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“The Seafarer” is an Old English poem by an anonymous author. Composed sometime in the Anglo-Saxon period or Early Middle Ages, it reflects the poetic style of its day in that it utilizes the sound devices of alliteration and consonance, rather than rhyme.
The lines you are referring to, 59-62, exemplify the Old English style pretty well:
My soul roams with the sea, the whales’
Home, wandering to the widest corners
Of the world, returning ravenous with desire,
Flying solitary, screaming, exciting me....
Note that we hear the “s” sound 11 times in these four lines (including the “c” in “exciting”). The “s” sound is often likened to the sound of the wind, which we can imagine the Seafarer experiencing as he travels the ocean. These “s” sounds are an example of consonance because they occur not just at the beginnings of words but also in the middle (desire) and end (whales).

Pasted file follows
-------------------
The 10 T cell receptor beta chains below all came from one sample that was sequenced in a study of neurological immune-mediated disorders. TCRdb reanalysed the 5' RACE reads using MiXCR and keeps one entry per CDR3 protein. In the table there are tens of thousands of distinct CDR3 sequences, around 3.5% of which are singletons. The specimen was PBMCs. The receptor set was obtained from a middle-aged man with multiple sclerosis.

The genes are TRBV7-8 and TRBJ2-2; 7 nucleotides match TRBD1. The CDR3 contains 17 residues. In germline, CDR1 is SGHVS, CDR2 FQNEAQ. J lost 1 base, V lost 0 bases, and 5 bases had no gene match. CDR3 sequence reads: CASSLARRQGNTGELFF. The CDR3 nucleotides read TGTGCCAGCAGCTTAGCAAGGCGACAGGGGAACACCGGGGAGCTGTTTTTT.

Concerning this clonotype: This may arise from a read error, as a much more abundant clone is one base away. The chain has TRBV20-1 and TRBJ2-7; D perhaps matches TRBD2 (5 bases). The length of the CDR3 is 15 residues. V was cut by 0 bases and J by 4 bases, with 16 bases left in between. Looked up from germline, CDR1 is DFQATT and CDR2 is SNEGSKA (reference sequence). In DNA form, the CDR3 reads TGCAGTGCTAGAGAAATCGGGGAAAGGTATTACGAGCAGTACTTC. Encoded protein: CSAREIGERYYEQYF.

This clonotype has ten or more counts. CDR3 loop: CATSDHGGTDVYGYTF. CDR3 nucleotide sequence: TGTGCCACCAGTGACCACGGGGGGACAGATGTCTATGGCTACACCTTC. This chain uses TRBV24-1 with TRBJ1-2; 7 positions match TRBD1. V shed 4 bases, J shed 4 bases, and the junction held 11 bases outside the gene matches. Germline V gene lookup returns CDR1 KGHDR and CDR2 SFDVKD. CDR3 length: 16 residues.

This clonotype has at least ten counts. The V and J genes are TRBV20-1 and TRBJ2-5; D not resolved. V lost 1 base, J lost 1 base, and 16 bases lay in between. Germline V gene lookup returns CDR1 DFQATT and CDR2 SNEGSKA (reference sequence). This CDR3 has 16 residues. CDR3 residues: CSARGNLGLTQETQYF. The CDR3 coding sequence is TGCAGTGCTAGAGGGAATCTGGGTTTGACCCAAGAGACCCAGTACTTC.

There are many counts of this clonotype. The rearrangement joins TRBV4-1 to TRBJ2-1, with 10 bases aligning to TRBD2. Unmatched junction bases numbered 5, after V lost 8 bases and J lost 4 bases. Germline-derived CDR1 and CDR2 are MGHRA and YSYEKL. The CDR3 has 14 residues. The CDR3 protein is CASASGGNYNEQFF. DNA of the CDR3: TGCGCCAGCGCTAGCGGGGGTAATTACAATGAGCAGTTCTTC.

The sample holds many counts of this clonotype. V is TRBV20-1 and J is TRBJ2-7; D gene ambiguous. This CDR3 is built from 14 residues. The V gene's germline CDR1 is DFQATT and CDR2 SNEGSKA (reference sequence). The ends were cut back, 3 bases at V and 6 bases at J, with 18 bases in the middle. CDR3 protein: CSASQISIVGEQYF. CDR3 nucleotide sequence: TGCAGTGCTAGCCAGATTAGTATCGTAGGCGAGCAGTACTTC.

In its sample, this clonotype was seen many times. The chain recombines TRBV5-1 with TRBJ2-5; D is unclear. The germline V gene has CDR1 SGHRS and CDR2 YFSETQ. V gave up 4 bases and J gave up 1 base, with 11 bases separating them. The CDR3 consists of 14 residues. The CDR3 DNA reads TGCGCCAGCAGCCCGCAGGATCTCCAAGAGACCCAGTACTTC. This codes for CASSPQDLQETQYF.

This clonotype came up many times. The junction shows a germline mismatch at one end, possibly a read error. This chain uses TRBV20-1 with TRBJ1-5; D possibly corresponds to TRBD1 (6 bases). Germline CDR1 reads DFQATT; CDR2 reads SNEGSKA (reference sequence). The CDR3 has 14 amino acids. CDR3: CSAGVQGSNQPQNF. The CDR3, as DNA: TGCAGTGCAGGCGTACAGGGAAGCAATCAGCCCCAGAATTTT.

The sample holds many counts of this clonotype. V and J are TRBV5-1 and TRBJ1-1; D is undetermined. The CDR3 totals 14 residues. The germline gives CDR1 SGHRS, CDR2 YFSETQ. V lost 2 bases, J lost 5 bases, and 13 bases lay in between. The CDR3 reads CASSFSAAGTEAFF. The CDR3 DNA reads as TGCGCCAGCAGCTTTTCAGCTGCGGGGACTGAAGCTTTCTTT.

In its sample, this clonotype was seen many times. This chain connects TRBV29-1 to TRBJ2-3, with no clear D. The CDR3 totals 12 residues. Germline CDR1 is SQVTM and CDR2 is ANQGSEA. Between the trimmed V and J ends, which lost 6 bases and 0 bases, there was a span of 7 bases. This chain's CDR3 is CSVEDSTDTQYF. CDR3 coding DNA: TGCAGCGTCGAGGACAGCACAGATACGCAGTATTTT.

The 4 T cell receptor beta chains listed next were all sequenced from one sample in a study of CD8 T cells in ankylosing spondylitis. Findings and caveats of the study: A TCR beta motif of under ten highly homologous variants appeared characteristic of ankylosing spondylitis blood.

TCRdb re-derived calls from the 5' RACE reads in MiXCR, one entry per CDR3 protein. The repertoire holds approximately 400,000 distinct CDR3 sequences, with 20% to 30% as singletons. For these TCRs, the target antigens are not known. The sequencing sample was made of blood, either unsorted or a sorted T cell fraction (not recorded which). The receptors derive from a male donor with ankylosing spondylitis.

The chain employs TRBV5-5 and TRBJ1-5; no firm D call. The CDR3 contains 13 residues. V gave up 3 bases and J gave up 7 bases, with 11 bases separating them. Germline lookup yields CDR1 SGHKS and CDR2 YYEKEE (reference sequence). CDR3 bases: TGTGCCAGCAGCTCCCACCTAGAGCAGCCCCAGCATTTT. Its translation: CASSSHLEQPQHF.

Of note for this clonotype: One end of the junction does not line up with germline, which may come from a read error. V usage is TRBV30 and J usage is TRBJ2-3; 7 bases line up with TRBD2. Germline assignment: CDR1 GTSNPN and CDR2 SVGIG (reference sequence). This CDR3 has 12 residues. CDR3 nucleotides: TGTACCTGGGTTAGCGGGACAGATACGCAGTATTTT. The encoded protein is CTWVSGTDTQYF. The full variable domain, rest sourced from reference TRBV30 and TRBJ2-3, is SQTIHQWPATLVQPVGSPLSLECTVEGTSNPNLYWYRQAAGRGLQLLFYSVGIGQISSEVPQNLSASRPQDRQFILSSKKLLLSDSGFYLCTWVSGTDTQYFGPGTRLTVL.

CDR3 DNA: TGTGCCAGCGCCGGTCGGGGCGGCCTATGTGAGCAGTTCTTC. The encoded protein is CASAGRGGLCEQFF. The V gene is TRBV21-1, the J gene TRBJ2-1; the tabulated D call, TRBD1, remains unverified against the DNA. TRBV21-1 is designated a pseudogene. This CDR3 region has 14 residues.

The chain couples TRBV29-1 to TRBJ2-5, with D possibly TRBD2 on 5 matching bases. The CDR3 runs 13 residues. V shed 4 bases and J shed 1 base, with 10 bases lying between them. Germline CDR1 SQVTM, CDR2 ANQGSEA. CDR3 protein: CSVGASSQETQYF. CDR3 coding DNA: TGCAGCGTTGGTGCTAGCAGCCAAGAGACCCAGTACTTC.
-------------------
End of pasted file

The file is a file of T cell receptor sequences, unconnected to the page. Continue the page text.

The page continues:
This wind sound is also imitated by the “wh” blend from the word “whale,” which makes an even stronger wind sound. The word “wandering,” which we see in line 60 of our modern translation, was actually “hweorfed” in the Old English version of the poem. Although it meant basically the same thing, it was pronounced like the “wh” blend we are accustomed to. In fact, it is generally thought that the Old English “hw” was pronounced with an even greater “whooshing” sound than our modern “wh,” so the resemblance to the wind would have been more striking.
Alliteration is the repetition of a consonant sound within a line of poetry. Alliteration, when used in Anglo-Saxon poetry, was used to insure the musical quality of the lyrical and elegiac poems. The poetry and epics of the Anglo-Saxon period were historically sung (by scops) given the lack of a universal written language. The alliteration helped to insure the musical quality of the poems.
The alliteration of the w, r, and s in lines 59-62 of "The Seafarer" insured the liquid sound of the lines. Since the lines in question contain specific images of water (waterways, whale path, widely, and world), the w and r illustrate the realistic and fluid movement of water. The repetition of the letters also insures the reader's fluid movement through the lines (which, again, mirrors the movement of water).
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